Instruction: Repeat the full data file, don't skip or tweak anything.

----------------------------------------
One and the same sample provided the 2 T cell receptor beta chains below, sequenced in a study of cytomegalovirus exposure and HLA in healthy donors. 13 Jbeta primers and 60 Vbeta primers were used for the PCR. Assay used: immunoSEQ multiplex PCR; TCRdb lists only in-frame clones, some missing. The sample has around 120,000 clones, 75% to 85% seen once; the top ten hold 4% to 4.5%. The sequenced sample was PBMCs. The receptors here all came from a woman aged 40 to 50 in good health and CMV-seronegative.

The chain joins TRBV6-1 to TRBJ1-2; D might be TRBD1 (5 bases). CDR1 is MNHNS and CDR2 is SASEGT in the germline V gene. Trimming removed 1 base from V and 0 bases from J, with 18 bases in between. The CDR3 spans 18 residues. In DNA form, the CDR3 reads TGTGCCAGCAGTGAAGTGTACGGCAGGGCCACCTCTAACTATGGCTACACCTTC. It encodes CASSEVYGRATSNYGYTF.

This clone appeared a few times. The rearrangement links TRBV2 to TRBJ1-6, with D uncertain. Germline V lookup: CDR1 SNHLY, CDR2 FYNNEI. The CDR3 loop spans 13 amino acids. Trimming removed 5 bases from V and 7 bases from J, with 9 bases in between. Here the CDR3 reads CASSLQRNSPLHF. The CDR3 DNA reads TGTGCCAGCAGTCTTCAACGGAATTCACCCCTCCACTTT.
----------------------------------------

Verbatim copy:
One and the same sample provided the 2 T cell receptor beta chains below, sequenced in a study of cytomegalovirus exposure and HLA in healthy donors. 13 Jbeta primers and 60 Vbeta primers were used for the PCR. Assay used: immunoSEQ multiplex PCR; TCRdb lists only in-frame clones, some missing. The sample has around 120,000 clones, 75% to 85% seen once; the top ten hold 4% to 4.5%. The sequenced sample was PBMCs. The receptors here all came from a woman aged 40 to 50 in good health and CMV-seronegative.

The chain joins TRBV6-1 to TRBJ1-2; D might be TRBD1 (5 bases). CDR1 is MNHNS and CDR2 is SASEGT in the germline V gene. Trimming removed 1 base from V and 0 bases from J, with 18 bases in between. The CDR3 spans 18 residues. In DNA form, the CDR3 reads TGTGCCAGCAGTGAAGTGTACGGCAGGGCCACCTCTAACTATGGCTACACCTTC. It encodes CASSEVYGRATSNYGYTF.

This clone appeared a few times. The rearrangement links TRBV2 to TRBJ1-6, with D uncertain. Germline V lookup: CDR1 SNHLY, CDR2 FYNNEI. The CDR3 loop spans 13 amino acids. Trimming removed 5 bases from V and 7 bases from J, with 9 bases in between. Here the CDR3 reads CASSLQRNSPLHF. The CDR3 DNA reads TGTGCCAGCAGTCTTCAACGGAATTCACCCCTCCACTTT.